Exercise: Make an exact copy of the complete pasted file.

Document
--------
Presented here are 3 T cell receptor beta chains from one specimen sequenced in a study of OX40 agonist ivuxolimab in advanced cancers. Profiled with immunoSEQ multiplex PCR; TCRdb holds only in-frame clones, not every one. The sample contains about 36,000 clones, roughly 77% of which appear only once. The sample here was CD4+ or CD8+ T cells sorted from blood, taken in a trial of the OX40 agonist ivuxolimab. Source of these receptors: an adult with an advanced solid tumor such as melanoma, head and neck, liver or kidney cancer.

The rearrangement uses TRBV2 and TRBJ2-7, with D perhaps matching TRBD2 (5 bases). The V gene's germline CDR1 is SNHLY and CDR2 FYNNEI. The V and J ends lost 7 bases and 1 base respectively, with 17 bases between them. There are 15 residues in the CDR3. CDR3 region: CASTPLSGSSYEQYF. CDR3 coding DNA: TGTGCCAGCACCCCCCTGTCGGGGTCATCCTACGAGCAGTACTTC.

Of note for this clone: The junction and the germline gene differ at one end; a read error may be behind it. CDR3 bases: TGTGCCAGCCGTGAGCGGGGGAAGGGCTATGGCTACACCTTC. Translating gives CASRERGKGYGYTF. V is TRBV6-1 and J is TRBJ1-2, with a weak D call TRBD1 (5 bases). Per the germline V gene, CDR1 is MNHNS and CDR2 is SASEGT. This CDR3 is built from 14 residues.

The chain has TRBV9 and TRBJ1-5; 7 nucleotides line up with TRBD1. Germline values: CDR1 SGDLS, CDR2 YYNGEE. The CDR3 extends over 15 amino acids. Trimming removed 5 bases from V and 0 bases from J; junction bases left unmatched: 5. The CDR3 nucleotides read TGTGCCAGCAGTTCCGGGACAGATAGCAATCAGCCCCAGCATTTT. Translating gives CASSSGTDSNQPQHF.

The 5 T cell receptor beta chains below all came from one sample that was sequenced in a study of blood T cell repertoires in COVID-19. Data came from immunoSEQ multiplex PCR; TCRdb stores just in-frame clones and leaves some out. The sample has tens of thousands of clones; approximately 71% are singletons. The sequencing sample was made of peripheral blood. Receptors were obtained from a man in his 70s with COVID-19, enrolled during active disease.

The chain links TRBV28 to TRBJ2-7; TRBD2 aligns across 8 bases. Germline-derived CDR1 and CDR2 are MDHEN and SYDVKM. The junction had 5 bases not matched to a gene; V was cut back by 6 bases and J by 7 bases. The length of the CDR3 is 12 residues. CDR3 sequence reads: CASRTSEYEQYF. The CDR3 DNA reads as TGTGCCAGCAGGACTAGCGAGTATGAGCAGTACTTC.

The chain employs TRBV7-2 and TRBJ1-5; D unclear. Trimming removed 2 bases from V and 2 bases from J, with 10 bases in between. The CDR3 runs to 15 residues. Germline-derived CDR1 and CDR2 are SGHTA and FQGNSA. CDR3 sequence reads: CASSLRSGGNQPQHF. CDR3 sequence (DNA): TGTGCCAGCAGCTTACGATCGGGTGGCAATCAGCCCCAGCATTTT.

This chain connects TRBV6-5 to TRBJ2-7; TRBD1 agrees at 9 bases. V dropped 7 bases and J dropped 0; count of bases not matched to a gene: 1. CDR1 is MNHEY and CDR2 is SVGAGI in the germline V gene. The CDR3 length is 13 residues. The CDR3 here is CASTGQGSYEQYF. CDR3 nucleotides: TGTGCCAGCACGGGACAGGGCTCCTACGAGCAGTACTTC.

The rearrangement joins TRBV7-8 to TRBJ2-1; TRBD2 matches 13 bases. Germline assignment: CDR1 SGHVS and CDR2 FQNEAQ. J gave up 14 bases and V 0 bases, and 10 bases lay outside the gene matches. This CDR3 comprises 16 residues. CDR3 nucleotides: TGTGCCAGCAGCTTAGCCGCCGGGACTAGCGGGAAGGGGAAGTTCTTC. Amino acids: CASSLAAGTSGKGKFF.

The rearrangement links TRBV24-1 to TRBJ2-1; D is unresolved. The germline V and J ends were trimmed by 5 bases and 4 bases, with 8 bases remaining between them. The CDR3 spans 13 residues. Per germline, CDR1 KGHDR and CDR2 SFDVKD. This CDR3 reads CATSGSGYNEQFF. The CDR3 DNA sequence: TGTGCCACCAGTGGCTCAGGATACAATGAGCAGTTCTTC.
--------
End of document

Presented here are 3 T cell receptor beta chains from one specimen sequenced in a study of OX40 agonist ivuxolimab in advanced cancers. Profiled with immunoSEQ multiplex PCR; TCRdb holds only in-frame clones, not every one. The sample contains about 36,000 clones, roughly 77% of which appear only once. The sample here was CD4+ or CD8+ T cells sorted from blood, taken in a trial of the OX40 agonist ivuxolimab. Source of these receptors: an adult with an advanced solid tumor such as melanoma, head and neck, liver or kidney cancer.

The rearrangement uses TRBV2 and TRBJ2-7, with D perhaps matching TRBD2 (5 bases). The V gene's germline CDR1 is SNHLY and CDR2 FYNNEI. The V and J ends lost 7 bases and 1 base respectively, with 17 bases between them. There are 15 residues in the CDR3. CDR3 region: CASTPLSGSSYEQYF. CDR3 coding DNA: TGTGCCAGCACCCCCCTGTCGGGGTCATCCTACGAGCAGTACTTC.

Of note for this clone: The junction and the germline gene differ at one end; a read error may be behind it. CDR3 bases: TGTGCCAGCCGTGAGCGGGGGAAGGGCTATGGCTACACCTTC. Translating gives CASRERGKGYGYTF. V is TRBV6-1 and J is TRBJ1-2, with a weak D call TRBD1 (5 bases). Per the germline V gene, CDR1 is MNHNS and CDR2 is SASEGT. This CDR3 is built from 14 residues.

The chain has TRBV9 and TRBJ1-5; 7 nucleotides line up with TRBD1. Germline values: CDR1 SGDLS, CDR2 YYNGEE. The CDR3 extends over 15 amino acids. Trimming removed 5 bases from V and 0 bases from J; junction bases left unmatched: 5. The CDR3 nucleotides read TGTGCCAGCAGTTCCGGGACAGATAGCAATCAGCCCCAGCATTTT. Translating gives CASSSGTDSNQPQHF.

The 5 T cell receptor beta chains below all came from one sample that was sequenced in a study of blood T cell repertoires in COVID-19. Data came from immunoSEQ multiplex PCR; TCRdb stores just in-frame clones and leaves some out. The sample has tens of thousands of clones; approximately 71% are singletons. The sequencing sample was made of peripheral blood. Receptors were obtained from a man in his 70s with COVID-19, enrolled during active disease.

The chain links TRBV28 to TRBJ2-7; TRBD2 aligns across 8 bases. Germline-derived CDR1 and CDR2 are MDHEN and SYDVKM. The junction had 5 bases not matched to a gene; V was cut back by 6 bases and J by 7 bases. The length of the CDR3 is 12 residues. CDR3 sequence reads: CASRTSEYEQYF. The CDR3 DNA reads as TGTGCCAGCAGGACTAGCGAGTATGAGCAGTACTTC.

The chain employs TRBV7-2 and TRBJ1-5; D unclear. Trimming removed 2 bases from V and 2 bases from J, with 10 bases in between. The CDR3 runs to 15 residues. Germline-derived CDR1 and CDR2 are SGHTA and FQGNSA. CDR3 sequence reads: CASSLRSGGNQPQHF. CDR3 sequence (DNA): TGTGCCAGCAGCTTACGATCGGGTGGCAATCAGCCCCAGCATTTT.

This chain connects TRBV6-5 to TRBJ2-7; TRBD1 agrees at 9 bases. V dropped 7 bases and J dropped 0; count of bases not matched to a gene: 1. CDR1 is MNHEY and CDR2 is SVGAGI in the germline V gene. The CDR3 length is 13 residues. The CDR3 here is CASTGQGSYEQYF. CDR3 nucleotides: TGTGCCAGCACGGGACAGGGCTCCTACGAGCAGTACTTC.

The rearrangement joins TRBV7-8 to TRBJ2-1; TRBD2 matches 13 bases. Germline assignment: CDR1 SGHVS and CDR2 FQNEAQ. J gave up 14 bases and V 0 bases, and 10 bases lay outside the gene matches. This CDR3 comprises 16 residues. CDR3 nucleotides: TGTGCCAGCAGCTTAGCCGCCGGGACTAGCGGGAAGGGGAAGTTCTTC. Amino acids: CASSLAAGTSGKGKFF.

The rearrangement links TRBV24-1 to TRBJ2-1; D is unresolved. The germline V and J ends were trimmed by 5 bases and 4 bases, with 8 bases remaining between them. The CDR3 spans 13 residues. Per germline, CDR1 KGHDR and CDR2 SFDVKD. This CDR3 reads CATSGSGYNEQFF. The CDR3 DNA sequence: TGTGCCACCAGTGGCTCAGGATACAATGAGCAGTTCTTC.